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Dirty Air Now Linked to Higher COVID-19 Mortality Rate

Air pollution Toronto highway

This week, scientific researchers and public health officials released confirmed findings about the link between air pollution and coronavirus fatalities.

Researchers analyzed more than 3,000 counties in the United States. Their data showed a clear connection between what they are calling “dirty air” and more severe or fatal cases of COVID-19.

If this sounds scary, it’s because it is.

What makes it scarier is that some areas right here in Ontario, including Hamilton, Sarnia and St. Catharines, have known air quality issues due to local industry, including petrochemical plants.

In the case of the new study, of most concern is a group of toxins called PM2.5. In this post, find out how to protect yourself against PM2.5 exposure both indoors and outdoors.

What Does PM2.5 Mean?

In the research study mentioned above, officials use the term “PM2.5” to describe a group of dangerous – and dangerously tiny – micro-particle toxins. The name refers to their size of 2.5 microns or less. 

But how tiny is 2.5 microns? To help you visualize it, think of a single hair on your head.

As we explained in this blog post, one strand of human hair is roughly 70 microns in width. The largest particulates in the PM2.5 category measure about 30 percent of that size.

So these are very, very small airborne particles that can easily find their way inside your respiratory passages and down into your lungs, causing chronic irritation and, eventually, long-term damage.

Steps to Stay Safe After PM2.5 Exposure

As you can now see, understanding the impact of exposure to PM2.5 toxins can be especially vital during the unusually dangerous situation we are all facing right now with COVID-19.

Many of us here in Ontario may unwittingly be in a higher-risk category than we have realized up until now for this very reason. This is true not just for the elderly, pregnant moms-to-be or people with existing health issues, but for us all.

With our local petrochemical and manufacturing industry pumping out particulates into our outside air, it is more important than ever before to take the following proactive steps to keep our indoor air supply clean and breathable.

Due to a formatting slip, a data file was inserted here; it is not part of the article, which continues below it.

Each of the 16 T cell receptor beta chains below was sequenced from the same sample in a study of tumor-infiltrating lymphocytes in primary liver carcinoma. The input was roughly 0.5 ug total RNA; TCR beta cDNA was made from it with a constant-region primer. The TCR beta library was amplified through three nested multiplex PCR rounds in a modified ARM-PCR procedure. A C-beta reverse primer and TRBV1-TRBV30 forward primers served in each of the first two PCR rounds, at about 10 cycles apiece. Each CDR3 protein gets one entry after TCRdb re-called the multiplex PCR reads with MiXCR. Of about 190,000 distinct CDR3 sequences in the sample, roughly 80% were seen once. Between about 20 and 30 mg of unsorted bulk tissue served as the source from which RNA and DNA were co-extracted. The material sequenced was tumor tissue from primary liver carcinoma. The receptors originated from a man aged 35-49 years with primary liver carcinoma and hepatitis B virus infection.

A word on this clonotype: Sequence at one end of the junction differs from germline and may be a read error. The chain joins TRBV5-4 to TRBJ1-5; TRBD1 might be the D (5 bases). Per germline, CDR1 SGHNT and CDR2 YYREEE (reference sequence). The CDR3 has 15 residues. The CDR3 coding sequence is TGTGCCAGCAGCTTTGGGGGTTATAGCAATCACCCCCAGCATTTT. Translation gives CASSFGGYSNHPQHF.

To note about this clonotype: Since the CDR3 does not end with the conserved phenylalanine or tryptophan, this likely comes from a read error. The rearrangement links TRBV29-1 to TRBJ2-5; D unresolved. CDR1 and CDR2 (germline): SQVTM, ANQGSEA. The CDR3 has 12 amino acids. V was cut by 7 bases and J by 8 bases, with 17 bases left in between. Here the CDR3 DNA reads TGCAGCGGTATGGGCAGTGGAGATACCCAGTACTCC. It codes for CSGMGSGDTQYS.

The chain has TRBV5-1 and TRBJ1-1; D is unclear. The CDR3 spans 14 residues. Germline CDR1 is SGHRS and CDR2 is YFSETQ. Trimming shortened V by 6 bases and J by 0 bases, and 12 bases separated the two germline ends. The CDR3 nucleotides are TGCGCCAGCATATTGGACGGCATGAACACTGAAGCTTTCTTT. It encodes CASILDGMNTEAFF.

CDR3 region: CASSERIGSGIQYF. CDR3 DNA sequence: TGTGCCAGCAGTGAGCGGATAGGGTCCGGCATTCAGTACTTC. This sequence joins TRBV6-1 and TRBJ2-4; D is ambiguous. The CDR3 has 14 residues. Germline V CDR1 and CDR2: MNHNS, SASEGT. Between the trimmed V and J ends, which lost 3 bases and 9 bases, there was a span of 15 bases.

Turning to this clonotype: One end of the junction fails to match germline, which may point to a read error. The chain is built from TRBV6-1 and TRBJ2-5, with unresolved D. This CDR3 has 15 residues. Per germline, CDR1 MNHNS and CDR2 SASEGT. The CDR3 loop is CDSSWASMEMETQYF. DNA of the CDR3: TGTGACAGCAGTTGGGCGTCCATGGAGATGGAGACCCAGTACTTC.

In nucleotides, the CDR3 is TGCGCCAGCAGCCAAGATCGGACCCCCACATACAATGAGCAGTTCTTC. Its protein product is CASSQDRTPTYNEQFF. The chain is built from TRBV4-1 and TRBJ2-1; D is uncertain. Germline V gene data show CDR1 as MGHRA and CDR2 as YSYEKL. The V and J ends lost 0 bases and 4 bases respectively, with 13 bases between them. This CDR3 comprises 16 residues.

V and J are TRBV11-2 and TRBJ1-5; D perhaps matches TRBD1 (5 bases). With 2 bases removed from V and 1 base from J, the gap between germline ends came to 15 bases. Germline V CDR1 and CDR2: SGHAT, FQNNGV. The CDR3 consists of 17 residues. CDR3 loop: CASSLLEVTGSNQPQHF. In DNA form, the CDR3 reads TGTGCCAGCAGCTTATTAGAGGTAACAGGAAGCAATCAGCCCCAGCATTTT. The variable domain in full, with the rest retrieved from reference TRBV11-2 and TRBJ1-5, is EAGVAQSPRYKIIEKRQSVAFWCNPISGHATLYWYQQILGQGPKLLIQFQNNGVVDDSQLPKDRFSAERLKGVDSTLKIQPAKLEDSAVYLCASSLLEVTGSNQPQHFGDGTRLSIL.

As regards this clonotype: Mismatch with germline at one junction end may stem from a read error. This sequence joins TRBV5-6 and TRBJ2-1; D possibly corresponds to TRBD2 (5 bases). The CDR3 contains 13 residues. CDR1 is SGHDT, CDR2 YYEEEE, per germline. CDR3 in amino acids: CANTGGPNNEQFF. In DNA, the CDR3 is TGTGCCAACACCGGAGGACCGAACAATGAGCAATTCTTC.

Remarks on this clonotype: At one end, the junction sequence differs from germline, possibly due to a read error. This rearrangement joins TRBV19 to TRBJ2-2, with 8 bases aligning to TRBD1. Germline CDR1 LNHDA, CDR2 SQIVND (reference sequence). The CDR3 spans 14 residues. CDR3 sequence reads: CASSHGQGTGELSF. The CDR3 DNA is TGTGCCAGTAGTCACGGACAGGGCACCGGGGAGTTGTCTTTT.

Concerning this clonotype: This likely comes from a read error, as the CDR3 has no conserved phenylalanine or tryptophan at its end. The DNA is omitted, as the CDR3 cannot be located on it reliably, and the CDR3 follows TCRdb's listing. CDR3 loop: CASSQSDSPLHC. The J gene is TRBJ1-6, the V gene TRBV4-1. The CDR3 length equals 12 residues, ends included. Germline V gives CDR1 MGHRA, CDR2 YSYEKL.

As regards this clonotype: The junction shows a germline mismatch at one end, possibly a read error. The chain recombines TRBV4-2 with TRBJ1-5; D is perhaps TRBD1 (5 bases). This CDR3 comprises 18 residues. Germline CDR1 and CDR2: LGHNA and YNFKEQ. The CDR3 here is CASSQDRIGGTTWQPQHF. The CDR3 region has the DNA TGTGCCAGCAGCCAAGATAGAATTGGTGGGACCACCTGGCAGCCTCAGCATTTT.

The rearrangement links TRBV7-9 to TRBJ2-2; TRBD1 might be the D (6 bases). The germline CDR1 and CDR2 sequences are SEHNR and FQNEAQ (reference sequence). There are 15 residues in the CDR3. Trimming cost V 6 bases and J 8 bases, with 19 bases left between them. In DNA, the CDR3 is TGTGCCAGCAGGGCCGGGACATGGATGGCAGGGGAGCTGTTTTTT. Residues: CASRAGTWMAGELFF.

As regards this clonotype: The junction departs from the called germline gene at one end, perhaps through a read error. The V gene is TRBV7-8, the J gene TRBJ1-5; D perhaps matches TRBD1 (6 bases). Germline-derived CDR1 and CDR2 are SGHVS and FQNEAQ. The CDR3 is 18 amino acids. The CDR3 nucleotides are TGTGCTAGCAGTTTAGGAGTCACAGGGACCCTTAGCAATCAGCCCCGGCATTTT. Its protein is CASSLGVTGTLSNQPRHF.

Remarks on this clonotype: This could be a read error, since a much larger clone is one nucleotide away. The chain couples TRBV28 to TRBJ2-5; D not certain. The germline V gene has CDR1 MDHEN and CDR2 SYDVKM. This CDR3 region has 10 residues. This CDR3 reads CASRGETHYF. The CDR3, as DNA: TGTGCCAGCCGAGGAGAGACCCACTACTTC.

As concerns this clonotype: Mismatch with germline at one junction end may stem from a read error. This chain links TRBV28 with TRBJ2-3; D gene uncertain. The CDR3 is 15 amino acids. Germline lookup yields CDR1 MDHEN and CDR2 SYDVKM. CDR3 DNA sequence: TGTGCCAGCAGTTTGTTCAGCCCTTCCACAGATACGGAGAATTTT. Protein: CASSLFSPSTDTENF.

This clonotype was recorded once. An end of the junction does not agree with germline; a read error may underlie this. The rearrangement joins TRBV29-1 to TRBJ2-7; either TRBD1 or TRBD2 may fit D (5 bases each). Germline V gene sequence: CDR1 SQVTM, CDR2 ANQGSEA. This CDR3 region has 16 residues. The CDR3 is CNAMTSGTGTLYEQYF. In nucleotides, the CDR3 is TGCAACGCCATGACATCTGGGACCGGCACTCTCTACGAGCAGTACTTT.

1. Stop smoking, vaping and burning wood indoors, ASAP

Smoking or vaping indoors releases even more tiny particulates into your inside air. If you can’t avoid breathing these in while outdoors, at least you want to give your lungs a rest while you remain inside.

The same holds true with burning wood indoors in your fireplace or cook stove.

2. Apply sealant and weatherstripping to your home

Sealing up air leaks in your home and adding weatherstripping is a fairly simple weekend project, especially while you are stuck at home anyway.

The impact to your family’s health will more than make your sweat equity worth it. The particulates present in our outdoor air will no longer be able to find their way indoors and into your lungs.

As a side perk, weatherstripping and sealing can lower your HVAC energy bill by up to 20 percent.

3. Install an ultraviolet air purifier in your home

Ultraviolet light from the sun is still the best and most powerful purifying agent on the planet. But to neutralize the threat of COVID-19, you need UV band C, which is usually blocked from reaching the earth’s surface by the atmospheric ozone layer.

UV air purifiers deliver a synthetic band of UV-C that purifies your indoor air before it enters your air ducts.

While ultraviolet light is not as effective with particulates, it is ideal for addressing liquid or gaseous airborne particles – just the kind of particles that COVID-19 uses to transmit itself.

If your home does not use ductwork, you can opt for a portable ductless UV air purifier.

4. Install a HEPA filtration system

For tiny solid particles like PM2.5 toxins, what you need is a HEPA filtration system. These systems have been used since World War II to protect scientists from incredibly small radioactive particles and other tiny solid toxins.

Today, HEPA filters are used in hospitals and laboratories around the world. The N-95 mask uses a type of filter that is similar (although slightly less effective) than the HEPA filter.

HEPA filters will trap micro-particles before they enter your home’s air ducts for distribution.

If your home does not have ductwork, you can use a portable ductless HEPA filtration system.

Stay Safe With Healthy Habits

There isn’t a lot we can do right now about any past exposure we might have had to outdoor airborne toxins.

But there is still a lot we can do right now to boost our immune system function so it can effectively fight back against COVID-19.

Here are our current favorite immune-boosting tips you can add to your daily routine right away:

  • Remember to wash your hands!

  • Add more citrus to your diet to get extra vitamin C, or take more of the supplement.

  • Drink lots of plain water or lemon water to flush toxins out of your body.

  • Eat a healthy diet of fresh, whole foods.

  • Limit caffeine, alcohol and refined sugar.

  • Do everything you can to get at least eight hours of high-quality sleep a night.

  • Keep your stress lower by limiting your consumption of scary coronavirus news.

  • Take social support using your phone and online tools to stay connected.

  • Be kind to yourself – you are under a lot of stress!

By taking good care of yourself, you take care of all of us, too.

Get in Touch

During the stay-at-home order here in Ontario, our staff is also working remotely. But we are still here to serve your indoor air quality needs.

Contact us online or give us a call at 905-549-2470.

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